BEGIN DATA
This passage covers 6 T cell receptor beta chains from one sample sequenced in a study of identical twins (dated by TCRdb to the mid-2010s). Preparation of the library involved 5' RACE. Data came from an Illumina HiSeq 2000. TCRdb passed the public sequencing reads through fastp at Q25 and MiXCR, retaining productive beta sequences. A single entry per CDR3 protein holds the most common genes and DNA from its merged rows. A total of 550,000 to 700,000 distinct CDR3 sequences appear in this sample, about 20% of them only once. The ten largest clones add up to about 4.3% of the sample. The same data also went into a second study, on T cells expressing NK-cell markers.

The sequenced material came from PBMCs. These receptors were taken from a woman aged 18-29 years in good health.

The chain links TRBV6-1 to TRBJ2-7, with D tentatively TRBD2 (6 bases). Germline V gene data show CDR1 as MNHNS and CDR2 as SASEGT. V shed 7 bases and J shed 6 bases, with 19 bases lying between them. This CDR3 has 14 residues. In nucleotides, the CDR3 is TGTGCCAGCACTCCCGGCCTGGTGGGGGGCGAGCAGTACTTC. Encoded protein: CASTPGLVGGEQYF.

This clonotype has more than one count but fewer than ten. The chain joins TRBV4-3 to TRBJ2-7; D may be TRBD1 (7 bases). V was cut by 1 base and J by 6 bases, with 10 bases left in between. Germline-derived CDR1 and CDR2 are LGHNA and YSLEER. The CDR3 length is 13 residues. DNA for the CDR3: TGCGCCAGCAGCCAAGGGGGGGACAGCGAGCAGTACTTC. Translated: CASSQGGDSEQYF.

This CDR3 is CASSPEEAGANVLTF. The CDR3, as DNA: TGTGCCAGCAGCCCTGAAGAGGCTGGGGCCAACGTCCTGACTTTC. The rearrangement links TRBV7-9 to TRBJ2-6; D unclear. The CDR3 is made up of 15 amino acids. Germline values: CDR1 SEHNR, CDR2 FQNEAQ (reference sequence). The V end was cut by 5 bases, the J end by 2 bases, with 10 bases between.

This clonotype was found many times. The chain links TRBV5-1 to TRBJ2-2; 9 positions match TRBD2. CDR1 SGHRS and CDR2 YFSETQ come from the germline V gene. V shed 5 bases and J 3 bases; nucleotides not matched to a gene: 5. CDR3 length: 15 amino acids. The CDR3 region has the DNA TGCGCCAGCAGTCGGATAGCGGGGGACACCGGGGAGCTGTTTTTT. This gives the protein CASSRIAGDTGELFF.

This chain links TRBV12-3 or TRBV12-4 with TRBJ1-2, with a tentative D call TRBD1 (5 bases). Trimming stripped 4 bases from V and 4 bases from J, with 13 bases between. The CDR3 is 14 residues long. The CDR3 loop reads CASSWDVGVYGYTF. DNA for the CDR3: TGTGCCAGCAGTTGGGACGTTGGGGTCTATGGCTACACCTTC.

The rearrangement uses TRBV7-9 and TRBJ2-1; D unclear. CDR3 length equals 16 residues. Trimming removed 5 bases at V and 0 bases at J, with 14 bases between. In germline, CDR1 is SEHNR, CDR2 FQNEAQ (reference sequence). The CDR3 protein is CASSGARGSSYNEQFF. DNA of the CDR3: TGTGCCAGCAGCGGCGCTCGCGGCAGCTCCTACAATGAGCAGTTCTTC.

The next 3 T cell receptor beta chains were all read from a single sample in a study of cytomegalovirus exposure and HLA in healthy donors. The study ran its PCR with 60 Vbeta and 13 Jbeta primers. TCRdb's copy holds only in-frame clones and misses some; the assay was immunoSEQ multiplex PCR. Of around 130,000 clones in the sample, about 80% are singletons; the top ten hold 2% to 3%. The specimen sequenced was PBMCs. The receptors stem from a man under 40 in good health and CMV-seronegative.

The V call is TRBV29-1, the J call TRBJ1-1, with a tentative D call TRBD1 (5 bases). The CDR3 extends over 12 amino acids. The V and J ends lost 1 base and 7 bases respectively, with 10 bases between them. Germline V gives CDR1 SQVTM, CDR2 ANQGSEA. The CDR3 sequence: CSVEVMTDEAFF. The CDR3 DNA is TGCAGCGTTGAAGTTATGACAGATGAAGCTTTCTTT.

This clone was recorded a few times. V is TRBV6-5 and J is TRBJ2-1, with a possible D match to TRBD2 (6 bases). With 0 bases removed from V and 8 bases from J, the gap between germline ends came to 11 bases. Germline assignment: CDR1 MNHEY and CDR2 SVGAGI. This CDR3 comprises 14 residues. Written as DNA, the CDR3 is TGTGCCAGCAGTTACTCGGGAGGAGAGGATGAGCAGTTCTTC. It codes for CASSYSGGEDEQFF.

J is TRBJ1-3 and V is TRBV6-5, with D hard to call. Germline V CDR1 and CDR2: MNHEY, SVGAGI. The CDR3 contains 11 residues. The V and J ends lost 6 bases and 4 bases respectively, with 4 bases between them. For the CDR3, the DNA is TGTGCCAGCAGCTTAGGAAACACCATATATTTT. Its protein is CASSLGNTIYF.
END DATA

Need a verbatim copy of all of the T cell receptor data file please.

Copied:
This passage covers 6 T cell receptor beta chains from one sample sequenced in a study of identical twins (dated by TCRdb to the mid-2010s). Preparation of the library involved 5' RACE. Data came from an Illumina HiSeq 2000. TCRdb passed the public sequencing reads through fastp at Q25 and MiXCR, retaining productive beta sequences. A single entry per CDR3 protein holds the most common genes and DNA from its merged rows. A total of 550,000 to 700,000 distinct CDR3 sequences appear in this sample, about 20% of them only once. The ten largest clones add up to about 4.3% of the sample. The same data also went into a second study, on T cells expressing NK-cell markers.

The sequenced material came from PBMCs. These receptors were taken from a woman aged 18-29 years in good health.

The chain links TRBV6-1 to TRBJ2-7, with D tentatively TRBD2 (6 bases). Germline V gene data show CDR1 as MNHNS and CDR2 as SASEGT. V shed 7 bases and J shed 6 bases, with 19 bases lying between them. This CDR3 has 14 residues. In nucleotides, the CDR3 is TGTGCCAGCACTCCCGGCCTGGTGGGGGGCGAGCAGTACTTC. Encoded protein: CASTPGLVGGEQYF.

This clonotype has more than one count but fewer than ten. The chain joins TRBV4-3 to TRBJ2-7; D may be TRBD1 (7 bases). V was cut by 1 base and J by 6 bases, with 10 bases left in between. Germline-derived CDR1 and CDR2 are LGHNA and YSLEER. The CDR3 length is 13 residues. DNA for the CDR3: TGCGCCAGCAGCCAAGGGGGGGACAGCGAGCAGTACTTC. Translated: CASSQGGDSEQYF.

This CDR3 is CASSPEEAGANVLTF. The CDR3, as DNA: TGTGCCAGCAGCCCTGAAGAGGCTGGGGCCAACGTCCTGACTTTC. The rearrangement links TRBV7-9 to TRBJ2-6; D unclear. The CDR3 is made up of 15 amino acids. Germline values: CDR1 SEHNR, CDR2 FQNEAQ (reference sequence). The V end was cut by 5 bases, the J end by 2 bases, with 10 bases between.

This clonotype was found many times. The chain links TRBV5-1 to TRBJ2-2; 9 positions match TRBD2. CDR1 SGHRS and CDR2 YFSETQ come from the germline V gene. V shed 5 bases and J 3 bases; nucleotides not matched to a gene: 5. CDR3 length: 15 amino acids. The CDR3 region has the DNA TGCGCCAGCAGTCGGATAGCGGGGGACACCGGGGAGCTGTTTTTT. This gives the protein CASSRIAGDTGELFF.

This chain links TRBV12-3 or TRBV12-4 with TRBJ1-2, with a tentative D call TRBD1 (5 bases). Trimming stripped 4 bases from V and 4 bases from J, with 13 bases between. The CDR3 is 14 residues long. The CDR3 loop reads CASSWDVGVYGYTF. DNA for the CDR3: TGTGCCAGCAGTTGGGACGTTGGGGTCTATGGCTACACCTTC.

The rearrangement uses TRBV7-9 and TRBJ2-1; D unclear. CDR3 length equals 16 residues. Trimming removed 5 bases at V and 0 bases at J, with 14 bases between. In germline, CDR1 is SEHNR, CDR2 FQNEAQ (reference sequence). The CDR3 protein is CASSGARGSSYNEQFF. DNA of the CDR3: TGTGCCAGCAGCGGCGCTCGCGGCAGCTCCTACAATGAGCAGTTCTTC.

The next 3 T cell receptor beta chains were all read from a single sample in a study of cytomegalovirus exposure and HLA in healthy donors. The study ran its PCR with 60 Vbeta and 13 Jbeta primers. TCRdb's copy holds only in-frame clones and misses some; the assay was immunoSEQ multiplex PCR. Of around 130,000 clones in the sample, about 80% are singletons; the top ten hold 2% to 3%. The specimen sequenced was PBMCs. The receptors stem from a man under 40 in good health and CMV-seronegative.

The V call is TRBV29-1, the J call TRBJ1-1, with a tentative D call TRBD1 (5 bases). The CDR3 extends over 12 amino acids. The V and J ends lost 1 base and 7 bases respectively, with 10 bases between them. Germline V gives CDR1 SQVTM, CDR2 ANQGSEA. The CDR3 sequence: CSVEVMTDEAFF. The CDR3 DNA is TGCAGCGTTGAAGTTATGACAGATGAAGCTTTCTTT.

This clone was recorded a few times. V is TRBV6-5 and J is TRBJ2-1, with a possible D match to TRBD2 (6 bases). With 0 bases removed from V and 8 bases from J, the gap between germline ends came to 11 bases. Germline assignment: CDR1 MNHEY and CDR2 SVGAGI. This CDR3 comprises 14 residues. Written as DNA, the CDR3 is TGTGCCAGCAGTTACTCGGGAGGAGAGGATGAGCAGTTCTTC. It codes for CASSYSGGEDEQFF.

J is TRBJ1-3 and V is TRBV6-5, with D hard to call. Germline V CDR1 and CDR2: MNHEY, SVGAGI. The CDR3 contains 11 residues. The V and J ends lost 6 bases and 4 bases respectively, with 4 bases between them. For the CDR3, the DNA is TGTGCCAGCAGCTTAGGAAACACCATATATTTT. Its protein is CASSLGNTIYF.